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Morning mashup: Army vs. SWP

Nothing illustrates the similarities between the army and the SWP like a good ol’ fashioned student union societies fair. Both parties (I use that term in the loosest sense) stand around looking awkward/serious, trying to convince gullible or foolhardy 18 year olds that they should sign up to fight for the winning team. The main difference of course being that the SWP have beardy silver-haired men who will treat you to a tirade of nonsense about who said what and in which sentence Trotsky picked his nose during the Third International (was it the 4th or 7th? – nobody knows) and that the army have a bunch of blank-faced robots in army jumpsuits standing around trying to pretend that they remember what it means to sit down and relax, who will treat you to a tirade of nonsense about how it is “fun” and “educational” to shoot stuff and kill things.

swap soldier

An entertaining game of Spot the Difference can then ensue… The two both pursue the same tactic – recruit shamelessly and a) hope the revolution will come and that their ideology (or lack thereof) will be shown to be the bestest or b) hope there will be another war and that nobody will notice that they need fresh meat to replace the ones that got sent to Afghanistan last year, hail them as unsung heroes and hope that their ideology (or lack thereof) will be shown to be the bestest. It’s also interesting that as soon as you challenge this tactic – based solely on recruiting enough people so that the revolution will arrive/recruiting enough people so the government will give them more money for death toys – they have no idea where to go. They are left dumbfounded when confronted with someone who sees through this tactic – yes but what do you have to offer in the meantime? How are you going to orchestrate a revolution, when all you seem to do is bitch amongst the 429 platform/splinter sects about which line of which paragraph is more important to the Marxist dialectic? OR: How can you justify recruiting kids (because that’s what they are) to come and have what I assume must be a fair amount of outdoorsy fun, judging by the level of uptake, in the hope that some of them will be a) foolish enough to either think the army is actually like that, or b) that they will absorb some of the rhetoric, start to believe the ideology, and actually willingly become cannon fodder for an army that defends the rights of capitalist, imperialist governments and kills innocent civilians and members of the global working class? Anyone who claims to have all the answers is obviously bullshitting, or the next lefty Jesus, but it’s clear that it is virtually impossible to please everyone. Despite all of this, I think it’s worth noting that the Left is scrappy as fuck, and all the infighting is utterly puerile – there should be a united approach (of course we’re not capable of that, but then again, neither is the EDL) if anything resembling a revolution is likely to manifest itself. So, to sum up: I am mostly joking, but also not. I am secretly crying on the inside.

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Electric Highwaymen

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Jumping the meter wall in Phase 3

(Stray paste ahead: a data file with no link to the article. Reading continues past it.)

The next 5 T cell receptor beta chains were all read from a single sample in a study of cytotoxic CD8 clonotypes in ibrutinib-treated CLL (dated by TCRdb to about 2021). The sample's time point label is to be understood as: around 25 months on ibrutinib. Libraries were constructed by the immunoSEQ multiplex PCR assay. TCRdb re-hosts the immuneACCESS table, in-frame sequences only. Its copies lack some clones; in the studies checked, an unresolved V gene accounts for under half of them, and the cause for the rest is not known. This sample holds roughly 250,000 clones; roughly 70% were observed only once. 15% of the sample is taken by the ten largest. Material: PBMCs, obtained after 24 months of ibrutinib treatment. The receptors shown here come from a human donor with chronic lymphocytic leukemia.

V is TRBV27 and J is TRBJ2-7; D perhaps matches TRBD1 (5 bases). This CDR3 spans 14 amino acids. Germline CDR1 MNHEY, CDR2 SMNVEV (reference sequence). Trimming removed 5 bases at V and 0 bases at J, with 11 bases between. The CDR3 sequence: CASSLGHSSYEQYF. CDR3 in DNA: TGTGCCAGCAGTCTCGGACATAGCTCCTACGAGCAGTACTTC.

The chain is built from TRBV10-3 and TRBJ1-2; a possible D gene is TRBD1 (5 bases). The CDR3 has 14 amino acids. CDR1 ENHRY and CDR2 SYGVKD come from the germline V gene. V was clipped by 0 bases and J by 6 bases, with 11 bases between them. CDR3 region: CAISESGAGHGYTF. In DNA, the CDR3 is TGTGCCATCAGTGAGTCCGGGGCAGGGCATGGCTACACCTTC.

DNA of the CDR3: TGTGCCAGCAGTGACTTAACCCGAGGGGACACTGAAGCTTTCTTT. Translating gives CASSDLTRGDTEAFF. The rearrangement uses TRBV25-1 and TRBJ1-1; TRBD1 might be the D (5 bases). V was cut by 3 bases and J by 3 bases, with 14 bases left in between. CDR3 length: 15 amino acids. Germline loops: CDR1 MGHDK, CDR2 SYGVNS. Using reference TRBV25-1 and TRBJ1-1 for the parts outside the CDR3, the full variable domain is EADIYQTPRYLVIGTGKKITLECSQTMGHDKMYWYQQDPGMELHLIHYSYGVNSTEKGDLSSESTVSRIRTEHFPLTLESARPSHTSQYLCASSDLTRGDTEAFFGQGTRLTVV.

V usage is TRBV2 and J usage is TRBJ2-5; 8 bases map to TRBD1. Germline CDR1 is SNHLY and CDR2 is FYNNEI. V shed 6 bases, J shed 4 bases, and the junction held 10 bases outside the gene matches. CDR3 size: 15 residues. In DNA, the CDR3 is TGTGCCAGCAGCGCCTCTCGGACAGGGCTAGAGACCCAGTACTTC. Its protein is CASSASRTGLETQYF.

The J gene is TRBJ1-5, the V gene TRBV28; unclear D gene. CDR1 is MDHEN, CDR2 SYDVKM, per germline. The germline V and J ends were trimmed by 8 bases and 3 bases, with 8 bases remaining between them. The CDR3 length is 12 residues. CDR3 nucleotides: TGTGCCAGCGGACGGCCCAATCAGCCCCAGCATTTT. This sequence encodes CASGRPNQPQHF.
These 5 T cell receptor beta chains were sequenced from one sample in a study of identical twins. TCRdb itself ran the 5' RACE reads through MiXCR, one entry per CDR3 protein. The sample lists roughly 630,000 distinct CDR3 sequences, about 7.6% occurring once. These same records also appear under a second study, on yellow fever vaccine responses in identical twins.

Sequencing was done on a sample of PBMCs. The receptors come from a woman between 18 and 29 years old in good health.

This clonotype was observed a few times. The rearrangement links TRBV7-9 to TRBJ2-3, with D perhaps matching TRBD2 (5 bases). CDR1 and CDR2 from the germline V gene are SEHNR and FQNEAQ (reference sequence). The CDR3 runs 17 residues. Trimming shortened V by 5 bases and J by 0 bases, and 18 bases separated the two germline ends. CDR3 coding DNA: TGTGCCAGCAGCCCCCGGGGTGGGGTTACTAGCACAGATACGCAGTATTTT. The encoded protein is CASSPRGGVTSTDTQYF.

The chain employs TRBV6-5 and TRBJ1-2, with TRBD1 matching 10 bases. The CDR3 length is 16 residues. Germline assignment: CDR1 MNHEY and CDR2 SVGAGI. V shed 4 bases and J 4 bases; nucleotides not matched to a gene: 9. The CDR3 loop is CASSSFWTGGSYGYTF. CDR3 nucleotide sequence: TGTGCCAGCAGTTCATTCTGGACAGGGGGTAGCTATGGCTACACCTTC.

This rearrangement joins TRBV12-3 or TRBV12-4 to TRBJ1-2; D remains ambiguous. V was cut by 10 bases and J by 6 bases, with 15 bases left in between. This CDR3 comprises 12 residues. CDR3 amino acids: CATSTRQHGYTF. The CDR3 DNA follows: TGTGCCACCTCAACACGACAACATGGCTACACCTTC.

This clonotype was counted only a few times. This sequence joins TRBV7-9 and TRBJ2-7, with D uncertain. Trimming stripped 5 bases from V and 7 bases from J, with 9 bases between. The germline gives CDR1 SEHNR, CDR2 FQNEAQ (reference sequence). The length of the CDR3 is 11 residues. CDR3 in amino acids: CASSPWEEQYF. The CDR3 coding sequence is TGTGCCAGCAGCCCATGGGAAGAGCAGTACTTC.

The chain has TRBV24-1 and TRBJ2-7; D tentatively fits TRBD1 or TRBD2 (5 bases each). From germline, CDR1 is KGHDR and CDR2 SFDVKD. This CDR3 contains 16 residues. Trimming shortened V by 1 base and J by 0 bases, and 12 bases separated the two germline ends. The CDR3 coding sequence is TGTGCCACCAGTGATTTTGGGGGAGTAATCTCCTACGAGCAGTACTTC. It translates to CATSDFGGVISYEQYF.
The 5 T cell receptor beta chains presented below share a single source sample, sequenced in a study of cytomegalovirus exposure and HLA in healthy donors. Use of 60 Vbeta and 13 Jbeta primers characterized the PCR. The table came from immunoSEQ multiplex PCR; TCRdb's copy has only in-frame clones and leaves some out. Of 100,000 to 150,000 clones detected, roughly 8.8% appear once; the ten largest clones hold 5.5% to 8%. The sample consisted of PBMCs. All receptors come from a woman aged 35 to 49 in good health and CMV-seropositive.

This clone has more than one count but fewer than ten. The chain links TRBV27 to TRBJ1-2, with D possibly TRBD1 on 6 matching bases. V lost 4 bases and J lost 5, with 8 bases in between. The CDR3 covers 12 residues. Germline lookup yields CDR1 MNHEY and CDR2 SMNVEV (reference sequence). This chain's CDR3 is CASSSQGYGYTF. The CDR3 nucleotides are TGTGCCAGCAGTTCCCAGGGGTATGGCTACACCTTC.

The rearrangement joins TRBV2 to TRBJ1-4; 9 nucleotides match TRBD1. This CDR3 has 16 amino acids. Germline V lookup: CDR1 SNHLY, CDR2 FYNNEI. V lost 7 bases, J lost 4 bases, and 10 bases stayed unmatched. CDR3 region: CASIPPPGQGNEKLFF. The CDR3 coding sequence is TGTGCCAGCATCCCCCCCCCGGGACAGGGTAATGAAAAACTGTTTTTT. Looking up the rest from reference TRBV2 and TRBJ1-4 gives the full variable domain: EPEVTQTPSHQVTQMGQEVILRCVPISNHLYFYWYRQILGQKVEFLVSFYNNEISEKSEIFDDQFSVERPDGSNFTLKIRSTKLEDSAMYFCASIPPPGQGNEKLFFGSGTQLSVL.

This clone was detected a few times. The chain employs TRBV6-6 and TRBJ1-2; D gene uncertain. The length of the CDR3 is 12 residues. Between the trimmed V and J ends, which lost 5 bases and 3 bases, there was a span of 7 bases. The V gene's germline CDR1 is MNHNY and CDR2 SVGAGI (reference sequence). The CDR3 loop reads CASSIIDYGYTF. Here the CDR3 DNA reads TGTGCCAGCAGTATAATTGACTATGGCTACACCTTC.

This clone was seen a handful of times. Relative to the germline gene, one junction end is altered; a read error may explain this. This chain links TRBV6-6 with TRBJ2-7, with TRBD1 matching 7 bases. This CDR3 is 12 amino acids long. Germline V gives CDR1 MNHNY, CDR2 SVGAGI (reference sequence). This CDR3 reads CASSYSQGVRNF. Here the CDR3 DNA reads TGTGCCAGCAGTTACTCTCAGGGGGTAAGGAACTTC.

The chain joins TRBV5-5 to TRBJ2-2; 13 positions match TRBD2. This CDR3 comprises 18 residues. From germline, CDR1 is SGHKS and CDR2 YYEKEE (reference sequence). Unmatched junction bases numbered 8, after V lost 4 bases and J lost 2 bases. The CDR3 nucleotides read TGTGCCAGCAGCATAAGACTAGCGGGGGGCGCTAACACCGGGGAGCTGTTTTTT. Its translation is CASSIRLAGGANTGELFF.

During my trips to Payatas I learned a lot about something which is at best a sideline in my research, but which goes far deeper than it superficially appears. Illegal electricity abstraction is fairly common in certain areas of Payatas, particularly closest to the dumpsite, and in Phase 3. ‘Jumpers’ who connect wires to the grid cables to extract electricity run the risk of electrocution, house fires and death – the month before we were there someone died from fixing a dodgy connection. The need to connect to an electricity supply in order to be a part of the modern world is just that – a need, albeit produced by globalisation (which is extremely visible in the Philippines). It is not exactly like the appliances people use are decadent – a single light bulb to illuminate what are often dark houses because they are all built so close together; an electric fan to move the sweltering air and keep the mosquitoes away; a TV to feed the desire to consume and reinforce the inequality that is already so huge; a fridge to reduce the drudgery of living literally hour-to-hour, day-by-day. All of this of course if they can afford it. The electric company that supplies Payatas, Meralco, already has most expensive rates in the country, and there are no alternatives in the area except home-generation, which precious few people can afford in the city, let alone in Payatas. Furthermore, they have specific conditions about what type of buildings they will connect to the grid; namely that a dwelling must have a discernible kitchen and C.R. (bathroom). However, the poorest people often live in poor-quality housing that does not satisfy these conditions, making them ineligible for a legal, metered electricity supply. To access the modern world in even the most minor of ways these people must therefore obtain their electricity via a profiteering intermediary, who charges extra for an illegal sub-metered connection to a legal mother-meter, held under a Meralco account. Of course these intermediaries may also be victims of the system of poverty themselves – not racketeering but merely scraping a subsistence wage – but their existence simultaneously perpetuates the system whereby the poorest are charged the most for electricity, and is a symptom of it. It is a clear expression of what Oscar Wilde and Robert Tressell called “altruism” and “philanthropy”, respectively, describing the wage-slavery of the British working classes at the turn of the last century. The poorest people are charged the most money for energy, their money lining the pockets of fossil fuel magnates and corporations in a country that still has an ongoing problem with corruption. This, while the richest ex-pats and elites in their gated sub-divisions and third homes avoid fully paying taxes and electricity rates via creative accounting, reporting and golden hand-shaking. The system that allows companies to enforce poverty by only providing energy to those who are considered to be living in ‘proper’ dwellings, while depriving those very people of such decent housing is itself corrupt, and moribund. The ‘jumpers’ and the middlemen may be doing something illegal in ‘stealing’ electricity in the eyes of the legislature that upholds the status quo, but they are truly victims of an immoral and deformed system; a system that is stealing from them.